Thanks for the patch, Sunil!
I think we should always update the job priority when sent the event. There's no harm in doing so, and it helps the AM look more consistent to the client in case the client queries the AM. For example, in the COMMITTING state the AM is still very much alive and able to respond to client requests – why wouldn't we update the priority in that state? We should just treat this like the diagnostic update transition and always process it.
Actually I'm wondering if we really need to handle this as full-blown event processing at all. It's a lot of boilerplate, object creation, queueing, dequeueing, and dispatch just to update an internal reference. The RMContainerAllocator already has a reference to the Job via getJob(), so we could just directly call getJob().setPriority rather than all the event overhead (and risk forgetting to process the event in some state). RMCommunicator is already doing this to set the queue name, for instance. If there are locking and concurrency concerns then just make the priority volatile and use it lock-free since it's read-only once set.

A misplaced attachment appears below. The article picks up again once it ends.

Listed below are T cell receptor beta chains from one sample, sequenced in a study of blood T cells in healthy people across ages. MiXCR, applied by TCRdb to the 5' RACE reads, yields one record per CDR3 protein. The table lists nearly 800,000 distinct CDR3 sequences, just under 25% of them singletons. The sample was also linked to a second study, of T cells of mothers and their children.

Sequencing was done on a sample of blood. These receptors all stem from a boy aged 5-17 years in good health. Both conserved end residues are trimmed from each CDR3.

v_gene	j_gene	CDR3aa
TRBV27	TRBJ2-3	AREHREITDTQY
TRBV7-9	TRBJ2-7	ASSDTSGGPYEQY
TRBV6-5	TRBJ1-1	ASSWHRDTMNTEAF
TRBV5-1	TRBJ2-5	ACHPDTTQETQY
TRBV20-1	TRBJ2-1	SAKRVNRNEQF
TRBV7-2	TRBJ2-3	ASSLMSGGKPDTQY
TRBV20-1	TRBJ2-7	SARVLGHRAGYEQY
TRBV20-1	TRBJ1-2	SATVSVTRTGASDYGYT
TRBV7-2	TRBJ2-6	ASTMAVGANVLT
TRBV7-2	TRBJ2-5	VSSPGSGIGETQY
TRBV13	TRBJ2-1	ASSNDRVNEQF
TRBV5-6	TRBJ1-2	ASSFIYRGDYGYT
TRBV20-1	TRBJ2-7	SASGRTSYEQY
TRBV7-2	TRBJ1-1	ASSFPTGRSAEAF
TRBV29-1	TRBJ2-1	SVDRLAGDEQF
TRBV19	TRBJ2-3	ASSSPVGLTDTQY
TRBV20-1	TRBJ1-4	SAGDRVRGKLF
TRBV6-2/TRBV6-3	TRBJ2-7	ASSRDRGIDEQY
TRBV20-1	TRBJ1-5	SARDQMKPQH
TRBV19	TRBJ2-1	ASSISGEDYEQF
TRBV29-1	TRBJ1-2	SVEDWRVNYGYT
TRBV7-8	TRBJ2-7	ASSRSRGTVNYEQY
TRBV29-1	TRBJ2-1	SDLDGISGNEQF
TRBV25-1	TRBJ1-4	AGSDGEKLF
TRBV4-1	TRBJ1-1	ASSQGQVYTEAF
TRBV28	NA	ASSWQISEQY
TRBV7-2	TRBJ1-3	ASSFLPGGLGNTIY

As for the new Job.getPriority method, is it really necessary? The priority is already available in the JobReport, and it appears the only reason this was added was to have the JobImpl call it when it was filling out the JobReport. It can just reference the jobPriority field directly.
As I mentioned in
MAPREDUCE-5870 I think the new TypeConverter functions are too generic. It's dangerous to assume that an int argument will always intended to be a JobPriority result. I think the name should be fromYarnPriority or someting like that to make it more clear what's going on and avoid conflicts with future needs to convert ints into things that aren't a JobPriority.
Nit: testJobPriorityUpdation s/b testJobPriorityUpdate